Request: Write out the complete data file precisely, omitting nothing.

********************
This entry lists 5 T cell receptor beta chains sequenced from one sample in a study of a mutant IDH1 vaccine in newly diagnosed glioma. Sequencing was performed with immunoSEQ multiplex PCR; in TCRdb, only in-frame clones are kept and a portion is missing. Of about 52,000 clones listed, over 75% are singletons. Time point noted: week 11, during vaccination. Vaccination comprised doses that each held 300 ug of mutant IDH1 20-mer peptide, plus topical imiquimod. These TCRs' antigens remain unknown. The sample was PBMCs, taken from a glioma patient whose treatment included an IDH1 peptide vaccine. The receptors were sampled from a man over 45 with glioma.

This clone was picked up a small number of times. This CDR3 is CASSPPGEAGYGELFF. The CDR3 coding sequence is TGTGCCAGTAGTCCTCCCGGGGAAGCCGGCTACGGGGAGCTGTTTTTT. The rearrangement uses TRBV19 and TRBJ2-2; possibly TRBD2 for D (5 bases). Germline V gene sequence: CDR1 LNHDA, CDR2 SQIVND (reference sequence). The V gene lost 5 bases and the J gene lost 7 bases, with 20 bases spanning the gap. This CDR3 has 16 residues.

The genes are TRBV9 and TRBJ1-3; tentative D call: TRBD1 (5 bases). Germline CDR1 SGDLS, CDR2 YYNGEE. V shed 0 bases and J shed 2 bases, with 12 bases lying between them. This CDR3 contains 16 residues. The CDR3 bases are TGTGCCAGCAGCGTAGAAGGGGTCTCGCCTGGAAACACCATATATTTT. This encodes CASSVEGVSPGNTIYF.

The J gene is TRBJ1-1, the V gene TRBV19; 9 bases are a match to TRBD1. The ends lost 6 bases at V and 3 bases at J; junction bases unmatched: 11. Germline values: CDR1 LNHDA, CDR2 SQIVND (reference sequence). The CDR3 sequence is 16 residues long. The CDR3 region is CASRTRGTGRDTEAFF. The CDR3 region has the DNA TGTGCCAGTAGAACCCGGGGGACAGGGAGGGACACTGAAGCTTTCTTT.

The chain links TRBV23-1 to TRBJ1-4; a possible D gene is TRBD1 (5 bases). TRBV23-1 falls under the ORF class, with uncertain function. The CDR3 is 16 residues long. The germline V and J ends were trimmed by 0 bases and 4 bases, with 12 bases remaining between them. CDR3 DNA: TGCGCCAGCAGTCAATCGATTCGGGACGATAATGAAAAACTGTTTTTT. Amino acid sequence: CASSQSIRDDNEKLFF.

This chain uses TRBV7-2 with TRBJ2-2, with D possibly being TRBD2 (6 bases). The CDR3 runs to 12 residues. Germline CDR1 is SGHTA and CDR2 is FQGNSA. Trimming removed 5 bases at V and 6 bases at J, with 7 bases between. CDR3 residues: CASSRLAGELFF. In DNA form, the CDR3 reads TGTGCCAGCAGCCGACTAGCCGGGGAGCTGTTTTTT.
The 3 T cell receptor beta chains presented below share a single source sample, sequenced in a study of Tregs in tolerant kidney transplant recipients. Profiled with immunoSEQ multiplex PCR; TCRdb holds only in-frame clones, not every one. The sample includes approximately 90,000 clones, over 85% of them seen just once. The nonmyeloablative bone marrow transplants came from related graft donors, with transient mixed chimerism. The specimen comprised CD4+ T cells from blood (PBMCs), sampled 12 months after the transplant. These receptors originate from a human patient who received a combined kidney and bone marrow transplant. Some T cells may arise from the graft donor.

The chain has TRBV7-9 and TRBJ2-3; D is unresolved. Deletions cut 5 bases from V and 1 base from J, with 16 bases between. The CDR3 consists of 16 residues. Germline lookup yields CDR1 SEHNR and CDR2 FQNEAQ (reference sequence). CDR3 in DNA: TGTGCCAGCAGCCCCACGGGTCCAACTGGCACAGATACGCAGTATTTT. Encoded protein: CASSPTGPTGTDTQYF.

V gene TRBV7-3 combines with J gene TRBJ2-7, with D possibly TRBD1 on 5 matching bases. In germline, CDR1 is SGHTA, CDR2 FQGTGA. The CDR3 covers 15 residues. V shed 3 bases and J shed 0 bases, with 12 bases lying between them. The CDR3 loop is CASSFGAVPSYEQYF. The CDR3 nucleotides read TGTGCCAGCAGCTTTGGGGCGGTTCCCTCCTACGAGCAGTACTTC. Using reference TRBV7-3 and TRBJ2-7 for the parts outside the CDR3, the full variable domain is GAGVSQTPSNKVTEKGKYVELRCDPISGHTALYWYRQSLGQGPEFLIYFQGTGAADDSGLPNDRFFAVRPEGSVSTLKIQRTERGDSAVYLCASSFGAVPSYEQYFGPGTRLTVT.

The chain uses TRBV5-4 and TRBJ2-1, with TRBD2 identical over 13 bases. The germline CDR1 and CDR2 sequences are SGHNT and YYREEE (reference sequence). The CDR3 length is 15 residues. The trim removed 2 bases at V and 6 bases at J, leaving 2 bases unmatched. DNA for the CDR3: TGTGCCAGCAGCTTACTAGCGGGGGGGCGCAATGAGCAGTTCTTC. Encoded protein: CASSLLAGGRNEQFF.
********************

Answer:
This entry lists 5 T cell receptor beta chains sequenced from one sample in a study of a mutant IDH1 vaccine in newly diagnosed glioma. Sequencing was performed with immunoSEQ multiplex PCR; in TCRdb, only in-frame clones are kept and a portion is missing. Of about 52,000 clones listed, over 75% are singletons. Time point noted: week 11, during vaccination. Vaccination comprised doses that each held 300 ug of mutant IDH1 20-mer peptide, plus topical imiquimod. These TCRs' antigens remain unknown. The sample was PBMCs, taken from a glioma patient whose treatment included an IDH1 peptide vaccine. The receptors were sampled from a man over 45 with glioma.

This clone was picked up a small number of times. This CDR3 is CASSPPGEAGYGELFF. The CDR3 coding sequence is TGTGCCAGTAGTCCTCCCGGGGAAGCCGGCTACGGGGAGCTGTTTTTT. The rearrangement uses TRBV19 and TRBJ2-2; possibly TRBD2 for D (5 bases). Germline V gene sequence: CDR1 LNHDA, CDR2 SQIVND (reference sequence). The V gene lost 5 bases and the J gene lost 7 bases, with 20 bases spanning the gap. This CDR3 has 16 residues.

The genes are TRBV9 and TRBJ1-3; tentative D call: TRBD1 (5 bases). Germline CDR1 SGDLS, CDR2 YYNGEE. V shed 0 bases and J shed 2 bases, with 12 bases lying between them. This CDR3 contains 16 residues. The CDR3 bases are TGTGCCAGCAGCGTAGAAGGGGTCTCGCCTGGAAACACCATATATTTT. This encodes CASSVEGVSPGNTIYF.

The J gene is TRBJ1-1, the V gene TRBV19; 9 bases are a match to TRBD1. The ends lost 6 bases at V and 3 bases at J; junction bases unmatched: 11. Germline values: CDR1 LNHDA, CDR2 SQIVND (reference sequence). The CDR3 sequence is 16 residues long. The CDR3 region is CASRTRGTGRDTEAFF. The CDR3 region has the DNA TGTGCCAGTAGAACCCGGGGGACAGGGAGGGACACTGAAGCTTTCTTT.

The chain links TRBV23-1 to TRBJ1-4; a possible D gene is TRBD1 (5 bases). TRBV23-1 falls under the ORF class, with uncertain function. The CDR3 is 16 residues long. The germline V and J ends were trimmed by 0 bases and 4 bases, with 12 bases remaining between them. CDR3 DNA: TGCGCCAGCAGTCAATCGATTCGGGACGATAATGAAAAACTGTTTTTT. Amino acid sequence: CASSQSIRDDNEKLFF.

This chain uses TRBV7-2 with TRBJ2-2, with D possibly being TRBD2 (6 bases). The CDR3 runs to 12 residues. Germline CDR1 is SGHTA and CDR2 is FQGNSA. Trimming removed 5 bases at V and 6 bases at J, with 7 bases between. CDR3 residues: CASSRLAGELFF. In DNA form, the CDR3 reads TGTGCCAGCAGCCGACTAGCCGGGGAGCTGTTTTTT.
The 3 T cell receptor beta chains presented below share a single source sample, sequenced in a study of Tregs in tolerant kidney transplant recipients. Profiled with immunoSEQ multiplex PCR; TCRdb holds only in-frame clones, not every one. The sample includes approximately 90,000 clones, over 85% of them seen just once. The nonmyeloablative bone marrow transplants came from related graft donors, with transient mixed chimerism. The specimen comprised CD4+ T cells from blood (PBMCs), sampled 12 months after the transplant. These receptors originate from a human patient who received a combined kidney and bone marrow transplant. Some T cells may arise from the graft donor.

The chain has TRBV7-9 and TRBJ2-3; D is unresolved. Deletions cut 5 bases from V and 1 base from J, with 16 bases between. The CDR3 consists of 16 residues. Germline lookup yields CDR1 SEHNR and CDR2 FQNEAQ (reference sequence). CDR3 in DNA: TGTGCCAGCAGCCCCACGGGTCCAACTGGCACAGATACGCAGTATTTT. Encoded protein: CASSPTGPTGTDTQYF.

V gene TRBV7-3 combines with J gene TRBJ2-7, with D possibly TRBD1 on 5 matching bases. In germline, CDR1 is SGHTA, CDR2 FQGTGA. The CDR3 covers 15 residues. V shed 3 bases and J shed 0 bases, with 12 bases lying between them. The CDR3 loop is CASSFGAVPSYEQYF. The CDR3 nucleotides read TGTGCCAGCAGCTTTGGGGCGGTTCCCTCCTACGAGCAGTACTTC. Using reference TRBV7-3 and TRBJ2-7 for the parts outside the CDR3, the full variable domain is GAGVSQTPSNKVTEKGKYVELRCDPISGHTALYWYRQSLGQGPEFLIYFQGTGAADDSGLPNDRFFAVRPEGSVSTLKIQRTERGDSAVYLCASSFGAVPSYEQYFGPGTRLTVT.

The chain uses TRBV5-4 and TRBJ2-1, with TRBD2 identical over 13 bases. The germline CDR1 and CDR2 sequences are SGHNT and YYREEE (reference sequence). The CDR3 length is 15 residues. The trim removed 2 bases at V and 6 bases at J, leaving 2 bases unmatched. DNA for the CDR3: TGTGCCAGCAGCTTACTAGCGGGGGGGCGCAATGAGCAGTTCTTC. Encoded protein: CASSLLAGGRNEQFF.